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Letters To The Editor
by C.W. Hodgson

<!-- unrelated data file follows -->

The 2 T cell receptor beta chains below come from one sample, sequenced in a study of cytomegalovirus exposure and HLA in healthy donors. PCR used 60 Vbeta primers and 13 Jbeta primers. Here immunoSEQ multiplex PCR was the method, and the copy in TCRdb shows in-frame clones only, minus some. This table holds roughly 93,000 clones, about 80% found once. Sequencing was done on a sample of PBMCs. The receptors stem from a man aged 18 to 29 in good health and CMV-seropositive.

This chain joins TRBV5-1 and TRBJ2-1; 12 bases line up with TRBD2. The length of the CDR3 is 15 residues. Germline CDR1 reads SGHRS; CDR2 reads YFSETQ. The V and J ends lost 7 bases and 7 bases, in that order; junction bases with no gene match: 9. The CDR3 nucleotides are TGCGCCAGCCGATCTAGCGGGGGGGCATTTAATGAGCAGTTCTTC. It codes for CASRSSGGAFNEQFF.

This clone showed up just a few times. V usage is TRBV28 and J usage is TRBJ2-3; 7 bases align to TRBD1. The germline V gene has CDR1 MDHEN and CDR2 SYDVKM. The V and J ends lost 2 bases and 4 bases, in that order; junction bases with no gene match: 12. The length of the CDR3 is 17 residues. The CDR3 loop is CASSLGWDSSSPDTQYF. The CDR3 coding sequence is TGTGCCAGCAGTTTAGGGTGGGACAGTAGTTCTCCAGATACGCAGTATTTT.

As a Cree Elder, I am grateful for A Story as Sharp as a Knife, by Robert Bringhurst, which was reviewed by Brian Brett in the October issue of Books in Canada. I read the book several months ago, and I consider it to be a gift to First Nation peoples across this land, as well as to those others who are interested in our languages and literatures, especially as, for the most part, the works written about us have been disheartening for me and others of First Nation ancestry. The translations nearest to accurate are those done by speakers who grew up in completely bilingual environments. Even then, nuances are lost, and changes in tone alone can distort the context and meaning of words. Yet, I am in favour of the continuing efforts of translations such as that by Robert Bringhurst. The quality of his work is, in my opinion, on a par with the work of Drs. Freda Ahenakew and H.C. Wolfart, whose extensive collaboration in the translation of Plains Cree texts is highly regarded and well-known. I read Brett’s review of A Story as Sharp as a Knife with the growing sense that it had been written by two people with starkly different opinions. While the first voice appreciates Bringhurst’s scholarly work for what it is—a careful, respectful interpretation which uses all the nuances possible to accurately translate the prose of the Haida poets—the other borders on being hostile toward Bringhurst. This second voice sneaks in like a trickster to do a little smearing of Bringhurst’s efforts. I agree with Brett when he says that Bringhurst’s book will “make academics tremble with jealousy”, so I was somewhat puzzled by his negative commentary that presumes to include other readers and academics. The review is suspiciously out-of-balance; in fact, it vacillates too far to the extreme, flattering to the utmost, then reverting to comments about Bringhurst’s “attention to detail” which Brett, in a change-of-mind, decides are “silly remarks” and are “faltering”. Brett’s comment about Bringhurst’s overly effusive praising of the myths left me with a sense of outrage at the furious swing of his scripted pendulum. I have read Bringhurst’s previous works and have always appreciated his impeccable attention to creating the purest translation possible. I believe that it is his work as a poet that enables him to move so comfortably in other languages. He, too, we must realize, is aware of the limits of the work he undertakes; yet because of him, we can now read the stories of Haida poets Ghandl and Skaay which otherwise may never have seen the light of day. And there is still an appalling lack of the old stories some us grew up with, available in translation for the present and future generations. Written work after all becomes the source of education in every aspect. That Brett chose to bring Bill Reid into the review I found distasteful. There is a new proclivity amongst reviewers to dismantle the reputation of people after they are dead. This is the worst kind of bullying. That Reid was “only half-blood”, as Brett states, is a ludicrous point. For what purpose does Brett dredge this up? What fodder, Brett! A Story as Sharp as a Knife is truly a masterpiece in the growing genre of spoken texts. And Bringhurst’s efforts are clearly informed with the kind of integrity that all translators might strive to emulate.

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